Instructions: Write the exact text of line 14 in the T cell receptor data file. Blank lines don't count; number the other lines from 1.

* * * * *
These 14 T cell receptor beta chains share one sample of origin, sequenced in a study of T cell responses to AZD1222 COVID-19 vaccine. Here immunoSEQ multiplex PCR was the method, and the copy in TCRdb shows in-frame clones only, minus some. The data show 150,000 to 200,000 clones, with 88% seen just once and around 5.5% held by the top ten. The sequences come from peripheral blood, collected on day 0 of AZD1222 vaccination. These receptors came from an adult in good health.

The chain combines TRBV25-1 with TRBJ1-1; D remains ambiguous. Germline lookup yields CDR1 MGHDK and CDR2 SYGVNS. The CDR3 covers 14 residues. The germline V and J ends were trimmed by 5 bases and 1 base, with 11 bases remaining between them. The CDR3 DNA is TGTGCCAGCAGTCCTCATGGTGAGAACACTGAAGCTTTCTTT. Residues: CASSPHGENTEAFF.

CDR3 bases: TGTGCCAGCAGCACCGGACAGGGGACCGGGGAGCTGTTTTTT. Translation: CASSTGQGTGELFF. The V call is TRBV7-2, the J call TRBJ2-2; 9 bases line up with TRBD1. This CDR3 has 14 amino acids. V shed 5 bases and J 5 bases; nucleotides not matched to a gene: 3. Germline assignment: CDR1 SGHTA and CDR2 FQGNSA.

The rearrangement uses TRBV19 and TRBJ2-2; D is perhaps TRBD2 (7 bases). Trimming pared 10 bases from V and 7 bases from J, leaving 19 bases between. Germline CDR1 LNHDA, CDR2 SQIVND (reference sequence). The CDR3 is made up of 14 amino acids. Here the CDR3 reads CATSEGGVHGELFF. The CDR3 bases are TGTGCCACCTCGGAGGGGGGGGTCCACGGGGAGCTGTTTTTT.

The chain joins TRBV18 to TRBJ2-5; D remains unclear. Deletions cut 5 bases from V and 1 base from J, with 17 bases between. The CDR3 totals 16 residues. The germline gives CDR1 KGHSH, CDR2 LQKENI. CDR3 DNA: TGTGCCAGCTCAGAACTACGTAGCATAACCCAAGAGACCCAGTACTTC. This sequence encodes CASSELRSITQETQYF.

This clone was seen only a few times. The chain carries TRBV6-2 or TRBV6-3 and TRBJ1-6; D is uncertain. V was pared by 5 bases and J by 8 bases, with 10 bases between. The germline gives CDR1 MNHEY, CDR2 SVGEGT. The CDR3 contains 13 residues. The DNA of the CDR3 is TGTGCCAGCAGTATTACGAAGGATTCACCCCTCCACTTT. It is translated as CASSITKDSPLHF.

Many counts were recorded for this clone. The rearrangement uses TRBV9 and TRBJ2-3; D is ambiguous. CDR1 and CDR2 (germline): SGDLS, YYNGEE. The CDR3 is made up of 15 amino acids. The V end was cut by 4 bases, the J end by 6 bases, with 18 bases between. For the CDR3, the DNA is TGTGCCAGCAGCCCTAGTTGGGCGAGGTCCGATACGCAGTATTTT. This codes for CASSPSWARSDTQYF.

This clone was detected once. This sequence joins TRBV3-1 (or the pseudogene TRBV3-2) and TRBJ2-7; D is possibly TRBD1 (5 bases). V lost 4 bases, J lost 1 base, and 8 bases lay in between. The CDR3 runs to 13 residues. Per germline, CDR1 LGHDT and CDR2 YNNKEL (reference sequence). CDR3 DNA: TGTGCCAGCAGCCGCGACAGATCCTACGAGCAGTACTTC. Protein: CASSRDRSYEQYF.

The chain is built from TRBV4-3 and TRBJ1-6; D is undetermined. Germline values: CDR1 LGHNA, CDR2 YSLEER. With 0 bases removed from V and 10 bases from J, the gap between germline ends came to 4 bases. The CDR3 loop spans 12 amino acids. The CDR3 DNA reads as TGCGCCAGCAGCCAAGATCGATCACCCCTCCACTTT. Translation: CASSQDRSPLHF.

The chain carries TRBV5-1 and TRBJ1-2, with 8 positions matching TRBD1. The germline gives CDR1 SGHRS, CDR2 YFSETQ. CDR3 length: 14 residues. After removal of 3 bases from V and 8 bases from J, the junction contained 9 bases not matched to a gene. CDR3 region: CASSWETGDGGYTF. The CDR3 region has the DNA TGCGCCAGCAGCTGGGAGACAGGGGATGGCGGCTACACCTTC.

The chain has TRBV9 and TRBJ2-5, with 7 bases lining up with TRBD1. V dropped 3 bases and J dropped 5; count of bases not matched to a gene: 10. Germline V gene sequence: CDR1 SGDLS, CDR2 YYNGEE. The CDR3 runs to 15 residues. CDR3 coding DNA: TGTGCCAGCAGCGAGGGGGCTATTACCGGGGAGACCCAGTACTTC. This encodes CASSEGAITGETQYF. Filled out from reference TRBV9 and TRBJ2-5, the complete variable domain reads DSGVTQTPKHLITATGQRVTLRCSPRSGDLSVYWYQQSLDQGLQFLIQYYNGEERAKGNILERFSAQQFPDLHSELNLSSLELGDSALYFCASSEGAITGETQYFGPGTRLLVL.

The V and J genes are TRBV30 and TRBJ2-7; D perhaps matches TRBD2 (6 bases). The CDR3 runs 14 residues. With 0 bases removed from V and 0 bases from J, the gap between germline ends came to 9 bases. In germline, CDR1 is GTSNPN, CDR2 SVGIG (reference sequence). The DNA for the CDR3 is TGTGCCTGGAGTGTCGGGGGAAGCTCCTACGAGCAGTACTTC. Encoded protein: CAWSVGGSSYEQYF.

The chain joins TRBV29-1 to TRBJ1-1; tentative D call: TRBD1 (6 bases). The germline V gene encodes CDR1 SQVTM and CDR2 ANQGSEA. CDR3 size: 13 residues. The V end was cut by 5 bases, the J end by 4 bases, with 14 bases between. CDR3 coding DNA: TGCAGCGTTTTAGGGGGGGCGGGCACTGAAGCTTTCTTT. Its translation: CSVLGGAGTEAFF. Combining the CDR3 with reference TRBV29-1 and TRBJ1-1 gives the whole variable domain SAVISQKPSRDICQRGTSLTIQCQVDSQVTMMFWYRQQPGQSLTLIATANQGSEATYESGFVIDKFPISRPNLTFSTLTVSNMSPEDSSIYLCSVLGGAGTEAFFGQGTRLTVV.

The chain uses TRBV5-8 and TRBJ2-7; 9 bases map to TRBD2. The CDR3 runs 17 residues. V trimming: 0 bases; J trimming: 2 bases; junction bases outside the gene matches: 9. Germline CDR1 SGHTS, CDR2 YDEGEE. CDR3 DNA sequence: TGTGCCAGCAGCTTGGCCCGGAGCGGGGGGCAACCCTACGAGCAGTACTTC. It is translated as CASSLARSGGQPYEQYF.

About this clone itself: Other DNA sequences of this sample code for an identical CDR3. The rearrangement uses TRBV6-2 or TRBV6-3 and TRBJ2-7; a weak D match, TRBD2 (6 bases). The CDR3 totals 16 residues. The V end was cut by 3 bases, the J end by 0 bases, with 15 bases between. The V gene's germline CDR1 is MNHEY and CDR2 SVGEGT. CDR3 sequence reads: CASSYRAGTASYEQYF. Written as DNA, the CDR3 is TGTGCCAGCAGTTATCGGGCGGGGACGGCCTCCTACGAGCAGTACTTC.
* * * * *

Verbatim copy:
The chain uses TRBV5-8 and TRBJ2-7; 9 bases map to TRBD2. The CDR3 runs 17 residues. V trimming: 0 bases; J trimming: 2 bases; junction bases outside the gene matches: 9. Germline CDR1 SGHTS, CDR2 YDEGEE. CDR3 DNA sequence: TGTGCCAGCAGCTTGGCCCGGAGCGGGGGGCAACCCTACGAGCAGTACTTC. It is translated as CASSLARSGGQPYEQYF.